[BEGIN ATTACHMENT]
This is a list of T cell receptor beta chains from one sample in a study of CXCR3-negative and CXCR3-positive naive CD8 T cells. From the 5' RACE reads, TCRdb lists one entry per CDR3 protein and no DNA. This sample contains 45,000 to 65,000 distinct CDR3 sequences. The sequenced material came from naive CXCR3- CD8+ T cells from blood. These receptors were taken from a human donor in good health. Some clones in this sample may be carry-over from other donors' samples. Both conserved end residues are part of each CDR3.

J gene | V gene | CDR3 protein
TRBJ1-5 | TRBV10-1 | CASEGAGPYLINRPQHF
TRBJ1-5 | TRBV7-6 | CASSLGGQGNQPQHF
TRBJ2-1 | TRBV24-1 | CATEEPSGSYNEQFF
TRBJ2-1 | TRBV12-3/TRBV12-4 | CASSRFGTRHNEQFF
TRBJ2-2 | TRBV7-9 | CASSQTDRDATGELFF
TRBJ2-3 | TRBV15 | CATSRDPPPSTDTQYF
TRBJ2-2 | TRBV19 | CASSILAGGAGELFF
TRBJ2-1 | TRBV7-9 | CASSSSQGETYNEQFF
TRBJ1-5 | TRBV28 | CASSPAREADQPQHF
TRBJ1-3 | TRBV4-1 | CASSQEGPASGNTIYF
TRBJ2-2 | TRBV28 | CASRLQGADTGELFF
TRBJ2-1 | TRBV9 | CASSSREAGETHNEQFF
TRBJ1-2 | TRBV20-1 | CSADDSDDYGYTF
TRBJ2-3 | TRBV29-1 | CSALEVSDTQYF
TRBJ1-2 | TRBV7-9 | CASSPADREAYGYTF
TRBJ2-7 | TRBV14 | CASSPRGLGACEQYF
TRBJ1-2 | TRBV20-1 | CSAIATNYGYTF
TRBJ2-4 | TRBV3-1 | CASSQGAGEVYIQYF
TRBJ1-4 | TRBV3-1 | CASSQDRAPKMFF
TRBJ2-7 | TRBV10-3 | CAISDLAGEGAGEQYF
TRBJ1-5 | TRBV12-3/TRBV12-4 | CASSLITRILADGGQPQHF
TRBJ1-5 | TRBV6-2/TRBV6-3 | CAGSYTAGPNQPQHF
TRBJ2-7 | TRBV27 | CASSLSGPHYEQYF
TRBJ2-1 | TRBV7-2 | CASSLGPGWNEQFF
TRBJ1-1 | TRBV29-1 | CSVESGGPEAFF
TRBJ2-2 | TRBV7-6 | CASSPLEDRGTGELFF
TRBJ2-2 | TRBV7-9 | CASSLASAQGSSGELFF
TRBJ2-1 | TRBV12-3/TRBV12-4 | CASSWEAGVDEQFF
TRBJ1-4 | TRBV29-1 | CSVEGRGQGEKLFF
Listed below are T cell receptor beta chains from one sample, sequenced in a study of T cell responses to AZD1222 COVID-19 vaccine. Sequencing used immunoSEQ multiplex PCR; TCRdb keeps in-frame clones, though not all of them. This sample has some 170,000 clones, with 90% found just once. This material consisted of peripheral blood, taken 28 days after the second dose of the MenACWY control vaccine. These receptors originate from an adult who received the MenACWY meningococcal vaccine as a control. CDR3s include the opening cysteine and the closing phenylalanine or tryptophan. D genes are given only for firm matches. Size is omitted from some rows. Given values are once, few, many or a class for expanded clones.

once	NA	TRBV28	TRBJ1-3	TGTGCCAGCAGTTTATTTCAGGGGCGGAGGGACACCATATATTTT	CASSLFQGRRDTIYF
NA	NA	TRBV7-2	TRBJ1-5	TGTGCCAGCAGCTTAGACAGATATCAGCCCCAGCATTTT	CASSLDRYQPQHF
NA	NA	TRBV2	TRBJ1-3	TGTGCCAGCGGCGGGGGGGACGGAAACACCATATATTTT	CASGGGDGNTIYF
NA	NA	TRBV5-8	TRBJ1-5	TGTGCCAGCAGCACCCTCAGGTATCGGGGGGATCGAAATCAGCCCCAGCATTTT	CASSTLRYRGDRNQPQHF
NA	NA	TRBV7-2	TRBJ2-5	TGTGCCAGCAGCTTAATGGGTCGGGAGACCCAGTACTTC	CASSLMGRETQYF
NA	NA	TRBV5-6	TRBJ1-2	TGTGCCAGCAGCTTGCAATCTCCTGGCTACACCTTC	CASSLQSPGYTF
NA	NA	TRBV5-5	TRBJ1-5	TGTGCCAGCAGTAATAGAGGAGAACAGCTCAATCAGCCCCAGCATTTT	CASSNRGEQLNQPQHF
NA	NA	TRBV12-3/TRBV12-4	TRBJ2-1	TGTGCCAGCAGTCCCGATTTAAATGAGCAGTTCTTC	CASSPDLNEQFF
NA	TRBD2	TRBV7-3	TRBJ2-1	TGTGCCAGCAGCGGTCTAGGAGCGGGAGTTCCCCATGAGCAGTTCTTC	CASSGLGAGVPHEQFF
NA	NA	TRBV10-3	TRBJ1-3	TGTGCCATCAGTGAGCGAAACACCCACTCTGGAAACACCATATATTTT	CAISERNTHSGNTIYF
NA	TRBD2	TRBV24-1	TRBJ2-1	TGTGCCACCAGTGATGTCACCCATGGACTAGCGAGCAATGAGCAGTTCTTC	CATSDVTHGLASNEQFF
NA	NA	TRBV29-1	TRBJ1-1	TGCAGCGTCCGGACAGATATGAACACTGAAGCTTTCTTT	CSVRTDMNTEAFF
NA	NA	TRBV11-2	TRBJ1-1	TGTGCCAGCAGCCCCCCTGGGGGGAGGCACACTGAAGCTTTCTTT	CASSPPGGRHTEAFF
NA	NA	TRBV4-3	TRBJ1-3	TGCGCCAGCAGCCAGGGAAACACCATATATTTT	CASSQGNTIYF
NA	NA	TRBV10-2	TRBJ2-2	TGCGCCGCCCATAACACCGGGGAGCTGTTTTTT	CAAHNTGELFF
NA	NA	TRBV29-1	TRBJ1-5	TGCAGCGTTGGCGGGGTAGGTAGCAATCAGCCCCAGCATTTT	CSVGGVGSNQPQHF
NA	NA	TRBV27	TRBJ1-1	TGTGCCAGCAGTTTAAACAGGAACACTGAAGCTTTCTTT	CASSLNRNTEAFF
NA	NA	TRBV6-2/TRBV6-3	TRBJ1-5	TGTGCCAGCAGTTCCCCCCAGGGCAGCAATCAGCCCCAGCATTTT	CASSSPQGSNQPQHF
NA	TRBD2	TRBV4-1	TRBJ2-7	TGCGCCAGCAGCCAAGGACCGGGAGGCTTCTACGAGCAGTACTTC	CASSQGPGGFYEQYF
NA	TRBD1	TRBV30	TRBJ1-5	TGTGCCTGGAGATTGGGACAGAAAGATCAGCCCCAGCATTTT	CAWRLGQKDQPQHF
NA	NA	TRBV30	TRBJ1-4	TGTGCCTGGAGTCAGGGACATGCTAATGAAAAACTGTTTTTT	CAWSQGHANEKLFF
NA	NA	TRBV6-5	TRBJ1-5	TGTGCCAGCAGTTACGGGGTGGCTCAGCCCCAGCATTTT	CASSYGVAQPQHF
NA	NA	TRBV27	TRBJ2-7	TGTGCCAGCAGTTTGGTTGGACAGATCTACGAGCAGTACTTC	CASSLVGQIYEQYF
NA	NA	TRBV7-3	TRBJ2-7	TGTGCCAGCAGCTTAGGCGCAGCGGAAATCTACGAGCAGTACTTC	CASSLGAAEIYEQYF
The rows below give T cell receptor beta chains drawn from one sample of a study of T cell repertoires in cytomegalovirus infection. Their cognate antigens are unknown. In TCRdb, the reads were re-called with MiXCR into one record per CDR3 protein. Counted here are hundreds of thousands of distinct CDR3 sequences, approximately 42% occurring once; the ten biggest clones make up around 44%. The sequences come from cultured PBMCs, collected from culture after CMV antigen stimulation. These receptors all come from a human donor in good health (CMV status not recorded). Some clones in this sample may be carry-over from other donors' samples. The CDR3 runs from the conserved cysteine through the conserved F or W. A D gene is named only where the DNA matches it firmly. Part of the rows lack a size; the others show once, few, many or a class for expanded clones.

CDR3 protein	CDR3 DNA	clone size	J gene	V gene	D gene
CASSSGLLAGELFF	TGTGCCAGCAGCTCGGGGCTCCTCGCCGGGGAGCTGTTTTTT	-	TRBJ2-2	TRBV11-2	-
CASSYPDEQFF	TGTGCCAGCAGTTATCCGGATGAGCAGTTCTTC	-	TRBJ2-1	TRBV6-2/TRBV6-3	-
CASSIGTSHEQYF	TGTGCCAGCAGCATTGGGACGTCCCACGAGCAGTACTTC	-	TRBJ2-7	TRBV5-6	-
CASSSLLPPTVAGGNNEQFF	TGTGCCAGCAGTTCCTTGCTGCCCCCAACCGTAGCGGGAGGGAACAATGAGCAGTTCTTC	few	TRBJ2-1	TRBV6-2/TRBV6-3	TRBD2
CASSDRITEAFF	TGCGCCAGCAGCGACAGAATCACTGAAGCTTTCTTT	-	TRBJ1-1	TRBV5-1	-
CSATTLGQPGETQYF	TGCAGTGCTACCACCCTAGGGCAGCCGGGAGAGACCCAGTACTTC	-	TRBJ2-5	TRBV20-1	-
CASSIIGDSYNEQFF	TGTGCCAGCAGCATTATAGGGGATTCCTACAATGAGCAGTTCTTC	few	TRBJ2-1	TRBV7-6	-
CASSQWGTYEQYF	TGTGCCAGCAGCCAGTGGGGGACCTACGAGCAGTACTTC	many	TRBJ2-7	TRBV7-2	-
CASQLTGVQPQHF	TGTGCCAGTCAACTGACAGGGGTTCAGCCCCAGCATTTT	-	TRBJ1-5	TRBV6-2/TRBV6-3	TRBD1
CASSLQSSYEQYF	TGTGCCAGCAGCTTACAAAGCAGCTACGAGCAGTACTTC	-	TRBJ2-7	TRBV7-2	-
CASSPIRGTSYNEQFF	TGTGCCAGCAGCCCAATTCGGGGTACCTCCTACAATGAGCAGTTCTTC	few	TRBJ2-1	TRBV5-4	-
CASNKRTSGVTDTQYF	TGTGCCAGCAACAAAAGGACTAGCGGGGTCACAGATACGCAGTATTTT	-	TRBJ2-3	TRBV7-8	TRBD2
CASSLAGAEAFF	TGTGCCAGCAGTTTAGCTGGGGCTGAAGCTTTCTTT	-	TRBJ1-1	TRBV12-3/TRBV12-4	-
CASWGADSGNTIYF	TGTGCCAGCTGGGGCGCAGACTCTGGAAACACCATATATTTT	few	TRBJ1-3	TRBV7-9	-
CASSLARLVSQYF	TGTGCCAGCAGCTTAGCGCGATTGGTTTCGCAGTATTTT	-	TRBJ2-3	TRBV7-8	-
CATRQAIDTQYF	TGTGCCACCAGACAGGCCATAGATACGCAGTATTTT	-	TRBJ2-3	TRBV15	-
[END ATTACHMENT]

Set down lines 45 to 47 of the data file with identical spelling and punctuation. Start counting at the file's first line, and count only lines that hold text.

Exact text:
NA	NA	TRBV11-2	TRBJ1-1	TGTGCCAGCAGCCCCCCTGGGGGGAGGCACACTGAAGCTTTCTTT	CASSPPGGRHTEAFF
NA	NA	TRBV4-3	TRBJ1-3	TGCGCCAGCAGCCAGGGAAACACCATATATTTT	CASSQGNTIYF
NA	NA	TRBV10-2	TRBJ2-2	TGCGCCGCCCATAACACCGGGGAGCTGTTTTTT	CAAHNTGELFF